The number of cases of Fournier gangrene, also known as necrotizing fasciitis of the perineum, has increased in recent years and is associated with the use of sodium-glucose cotransporter-2 (SGLT2) inhibitors, according to an FDA case series.
Fournier gangrene is a rare urologic emergency characterized by a rapidly progressive necrotizing infection of the external genitalia, perineum, and perianal region. Researchers compared reported cases of the infection in adults with diabetes receiving SGLT2 inhibitors versus other antiglycemic agents using the FDA's Adverse Event Reporting System. Reports were excluded if they did not mention whether the perineal infection was necrotizing or if there was no surgical intervention. Results were published May 7 by Annals of Internal Medicine.
From March 1, 2013 (when the first SGLT2 inhibitor, canagliflozin, was approved in the U.S.), to Jan. 31, 2019, the FDA identified 55 unique cases of Fournier gangrene in patients receiving SGLT2 inhibitors. Thirty-nine patients were in men and 16 were in women, with an age range from 33 to 87 years. The average time to onset after initiating therapy with SGLT2 inhibitors was nine months (range, five days to 49 months). All patients were severely ill and hospitalized, and three patients died. At least 25 patients needed more than one procedure, including one patient with a reported 17 trips to the operating room. Complications included diabetic ketoacidosis (n=8), sepsis or septic shock (n=9), and acute kidney injury (n=4). Eight patients had fecal diversion surgery, two developed necrotizing fasciitis of a lower extremity that required amputation, and one required a lower-extremity bypass procedure due to gangrenous toes. Cases involved every drug in the SGLT2 inhibitor class marketed in the U.S. except ertugliflozin, and at least 31 patients were receiving an additional antiglycemic agent.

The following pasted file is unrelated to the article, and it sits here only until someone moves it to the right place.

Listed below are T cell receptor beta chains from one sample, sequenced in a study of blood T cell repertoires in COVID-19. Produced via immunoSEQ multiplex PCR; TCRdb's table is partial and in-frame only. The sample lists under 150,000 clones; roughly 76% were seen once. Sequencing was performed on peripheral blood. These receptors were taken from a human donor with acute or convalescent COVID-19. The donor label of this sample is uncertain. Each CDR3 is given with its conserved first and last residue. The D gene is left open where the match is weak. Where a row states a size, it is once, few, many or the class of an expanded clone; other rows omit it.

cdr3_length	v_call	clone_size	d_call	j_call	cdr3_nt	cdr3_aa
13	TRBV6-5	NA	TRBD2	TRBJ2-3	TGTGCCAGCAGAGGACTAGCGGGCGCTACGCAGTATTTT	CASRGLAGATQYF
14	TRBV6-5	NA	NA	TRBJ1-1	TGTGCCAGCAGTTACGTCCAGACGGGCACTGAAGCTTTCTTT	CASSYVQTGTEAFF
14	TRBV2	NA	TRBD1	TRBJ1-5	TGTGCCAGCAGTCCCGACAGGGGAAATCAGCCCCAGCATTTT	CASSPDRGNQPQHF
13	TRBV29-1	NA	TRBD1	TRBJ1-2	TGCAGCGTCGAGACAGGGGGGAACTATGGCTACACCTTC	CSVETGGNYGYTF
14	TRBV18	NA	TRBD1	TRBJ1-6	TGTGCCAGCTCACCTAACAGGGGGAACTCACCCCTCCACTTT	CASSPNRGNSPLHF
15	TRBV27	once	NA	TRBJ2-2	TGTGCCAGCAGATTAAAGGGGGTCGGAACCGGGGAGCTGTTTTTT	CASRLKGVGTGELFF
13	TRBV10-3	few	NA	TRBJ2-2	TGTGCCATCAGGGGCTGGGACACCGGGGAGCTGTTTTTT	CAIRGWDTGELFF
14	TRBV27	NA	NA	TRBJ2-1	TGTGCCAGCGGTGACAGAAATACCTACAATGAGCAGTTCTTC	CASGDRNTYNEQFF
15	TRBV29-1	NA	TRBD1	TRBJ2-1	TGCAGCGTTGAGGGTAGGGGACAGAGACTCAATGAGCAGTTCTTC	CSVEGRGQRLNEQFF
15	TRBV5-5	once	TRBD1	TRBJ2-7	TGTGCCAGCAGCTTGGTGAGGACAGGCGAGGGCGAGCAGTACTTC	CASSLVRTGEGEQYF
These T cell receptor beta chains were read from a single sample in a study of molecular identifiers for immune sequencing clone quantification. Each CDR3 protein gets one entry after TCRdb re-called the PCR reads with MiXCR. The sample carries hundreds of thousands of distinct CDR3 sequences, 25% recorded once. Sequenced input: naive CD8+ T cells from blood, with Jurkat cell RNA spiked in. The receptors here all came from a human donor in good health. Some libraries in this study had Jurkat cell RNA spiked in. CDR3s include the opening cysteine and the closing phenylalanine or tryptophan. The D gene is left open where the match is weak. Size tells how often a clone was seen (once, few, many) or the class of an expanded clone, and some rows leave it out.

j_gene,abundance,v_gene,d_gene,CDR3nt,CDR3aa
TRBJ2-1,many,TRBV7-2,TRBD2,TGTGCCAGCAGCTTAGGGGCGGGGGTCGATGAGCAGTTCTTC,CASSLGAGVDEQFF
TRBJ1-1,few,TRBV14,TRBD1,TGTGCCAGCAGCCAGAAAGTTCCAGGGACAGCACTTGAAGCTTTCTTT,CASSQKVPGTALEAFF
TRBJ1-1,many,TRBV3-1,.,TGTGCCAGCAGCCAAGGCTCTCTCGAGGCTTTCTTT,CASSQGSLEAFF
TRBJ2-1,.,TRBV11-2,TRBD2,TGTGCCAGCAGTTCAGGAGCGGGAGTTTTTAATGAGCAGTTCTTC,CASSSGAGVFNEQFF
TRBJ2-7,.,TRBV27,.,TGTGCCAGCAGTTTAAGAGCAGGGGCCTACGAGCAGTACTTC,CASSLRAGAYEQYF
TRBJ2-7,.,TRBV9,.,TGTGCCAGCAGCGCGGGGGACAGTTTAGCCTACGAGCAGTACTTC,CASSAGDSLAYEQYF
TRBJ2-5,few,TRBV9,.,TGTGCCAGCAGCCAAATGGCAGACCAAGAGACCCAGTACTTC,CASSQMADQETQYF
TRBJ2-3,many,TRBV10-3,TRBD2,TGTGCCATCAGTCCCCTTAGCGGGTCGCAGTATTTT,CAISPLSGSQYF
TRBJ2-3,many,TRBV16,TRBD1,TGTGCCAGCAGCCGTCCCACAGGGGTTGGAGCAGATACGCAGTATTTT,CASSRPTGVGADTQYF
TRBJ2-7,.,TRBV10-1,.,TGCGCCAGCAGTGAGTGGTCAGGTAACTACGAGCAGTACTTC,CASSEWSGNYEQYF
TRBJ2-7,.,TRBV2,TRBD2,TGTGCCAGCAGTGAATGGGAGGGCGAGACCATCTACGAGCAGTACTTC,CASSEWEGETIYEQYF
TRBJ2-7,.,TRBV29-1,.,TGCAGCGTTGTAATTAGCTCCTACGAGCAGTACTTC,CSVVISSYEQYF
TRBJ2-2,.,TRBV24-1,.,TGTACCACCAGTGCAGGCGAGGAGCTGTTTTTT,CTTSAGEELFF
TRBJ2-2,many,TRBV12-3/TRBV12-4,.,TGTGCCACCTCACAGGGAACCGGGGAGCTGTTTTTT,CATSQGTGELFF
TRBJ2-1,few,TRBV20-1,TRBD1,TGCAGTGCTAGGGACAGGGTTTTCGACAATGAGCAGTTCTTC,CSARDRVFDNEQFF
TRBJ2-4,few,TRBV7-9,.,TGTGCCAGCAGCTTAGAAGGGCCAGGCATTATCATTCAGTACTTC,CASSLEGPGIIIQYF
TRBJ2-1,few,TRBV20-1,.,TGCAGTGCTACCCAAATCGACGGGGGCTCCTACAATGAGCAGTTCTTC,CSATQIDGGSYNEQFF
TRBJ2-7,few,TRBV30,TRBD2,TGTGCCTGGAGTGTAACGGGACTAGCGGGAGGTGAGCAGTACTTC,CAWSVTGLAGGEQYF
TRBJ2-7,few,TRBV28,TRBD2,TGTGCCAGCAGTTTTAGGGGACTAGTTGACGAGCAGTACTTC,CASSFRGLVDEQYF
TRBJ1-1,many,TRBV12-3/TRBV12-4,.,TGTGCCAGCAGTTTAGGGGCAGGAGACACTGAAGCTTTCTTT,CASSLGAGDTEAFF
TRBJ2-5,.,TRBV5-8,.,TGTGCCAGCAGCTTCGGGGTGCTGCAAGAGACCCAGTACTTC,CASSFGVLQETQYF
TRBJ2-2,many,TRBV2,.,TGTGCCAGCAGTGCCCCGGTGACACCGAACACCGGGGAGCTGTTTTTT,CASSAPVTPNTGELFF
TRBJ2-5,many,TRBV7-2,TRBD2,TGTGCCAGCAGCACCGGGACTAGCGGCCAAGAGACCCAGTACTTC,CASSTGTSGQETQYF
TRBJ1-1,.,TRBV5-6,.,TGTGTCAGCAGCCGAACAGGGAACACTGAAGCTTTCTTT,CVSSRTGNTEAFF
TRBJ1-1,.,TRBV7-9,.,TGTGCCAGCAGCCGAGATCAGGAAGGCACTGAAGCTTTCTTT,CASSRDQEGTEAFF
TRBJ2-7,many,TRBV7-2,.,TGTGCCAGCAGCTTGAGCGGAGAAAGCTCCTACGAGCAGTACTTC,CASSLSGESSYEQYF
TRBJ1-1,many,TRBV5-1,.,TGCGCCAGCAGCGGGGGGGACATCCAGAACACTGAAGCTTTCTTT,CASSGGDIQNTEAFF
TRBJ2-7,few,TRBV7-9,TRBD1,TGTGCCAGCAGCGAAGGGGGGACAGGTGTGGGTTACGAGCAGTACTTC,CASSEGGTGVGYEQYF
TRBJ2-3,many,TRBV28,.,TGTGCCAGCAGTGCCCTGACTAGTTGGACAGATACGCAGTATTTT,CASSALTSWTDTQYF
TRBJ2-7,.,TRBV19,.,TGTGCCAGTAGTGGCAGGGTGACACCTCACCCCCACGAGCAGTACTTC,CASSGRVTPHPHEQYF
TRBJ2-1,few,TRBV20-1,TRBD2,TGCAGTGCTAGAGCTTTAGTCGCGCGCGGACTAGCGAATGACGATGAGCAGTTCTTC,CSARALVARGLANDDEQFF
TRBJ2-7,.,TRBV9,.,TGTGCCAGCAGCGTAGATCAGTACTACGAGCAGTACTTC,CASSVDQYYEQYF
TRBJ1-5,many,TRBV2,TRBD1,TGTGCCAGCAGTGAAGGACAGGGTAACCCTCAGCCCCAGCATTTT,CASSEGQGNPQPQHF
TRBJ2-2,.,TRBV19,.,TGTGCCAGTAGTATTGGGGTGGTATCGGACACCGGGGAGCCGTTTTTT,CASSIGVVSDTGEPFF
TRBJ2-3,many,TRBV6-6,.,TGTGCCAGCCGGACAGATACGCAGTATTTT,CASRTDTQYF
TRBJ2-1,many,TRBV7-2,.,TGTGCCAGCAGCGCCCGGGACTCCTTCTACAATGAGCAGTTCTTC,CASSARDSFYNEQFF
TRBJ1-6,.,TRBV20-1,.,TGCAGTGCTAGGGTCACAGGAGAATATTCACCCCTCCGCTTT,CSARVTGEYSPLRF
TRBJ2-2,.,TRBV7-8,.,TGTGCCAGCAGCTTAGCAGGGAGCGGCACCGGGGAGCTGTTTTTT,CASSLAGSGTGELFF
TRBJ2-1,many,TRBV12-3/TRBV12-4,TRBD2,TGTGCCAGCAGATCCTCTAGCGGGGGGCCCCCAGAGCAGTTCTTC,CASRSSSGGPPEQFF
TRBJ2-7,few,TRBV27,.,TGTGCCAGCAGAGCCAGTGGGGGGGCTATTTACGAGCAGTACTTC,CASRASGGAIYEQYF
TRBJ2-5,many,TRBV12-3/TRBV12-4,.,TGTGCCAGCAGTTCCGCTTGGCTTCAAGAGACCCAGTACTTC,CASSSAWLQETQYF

For comparison, the FDA identified 19 cases of Fournier gangrene from 1984 (the year of glipizide approval in the U.S.) through Jan. 31, 2019, that were associated with other antiglycemic agents: metformin (n=8), insulin glargine (n=6), short-acting insulin (n=2), sitagliptin plus metformin (n=2), and dulaglutide (n=1). Twelve patients were men and seven were women, with an age range from 42 to 79 years. All were hospitalized, and two patients died.
Limitations of the study include a variable quality of reports and potential confounding by indication, the study authors noted. In addition, there may have been possible underreporting of the infection. The authors added that the uptick in reports may reflect a growing awareness of Fournier gangrene and an increased prevalence of diabetes in addition to the use of SGLT2 inhibitors.
“Health care providers who prescribe SGLT2 inhibitors to their patients with diabetes should be alerted to and educated about the signs and symptoms of [Fournier gangrene], given the substantial morbidity and mortality associated with this life-threatening and potentially devastating disease,” the authors wrote. While the risk of serious infection is low, it should be weighed against the benefits of SGLT2-inhibitor therapy in prescriber-patient discussions, they concluded.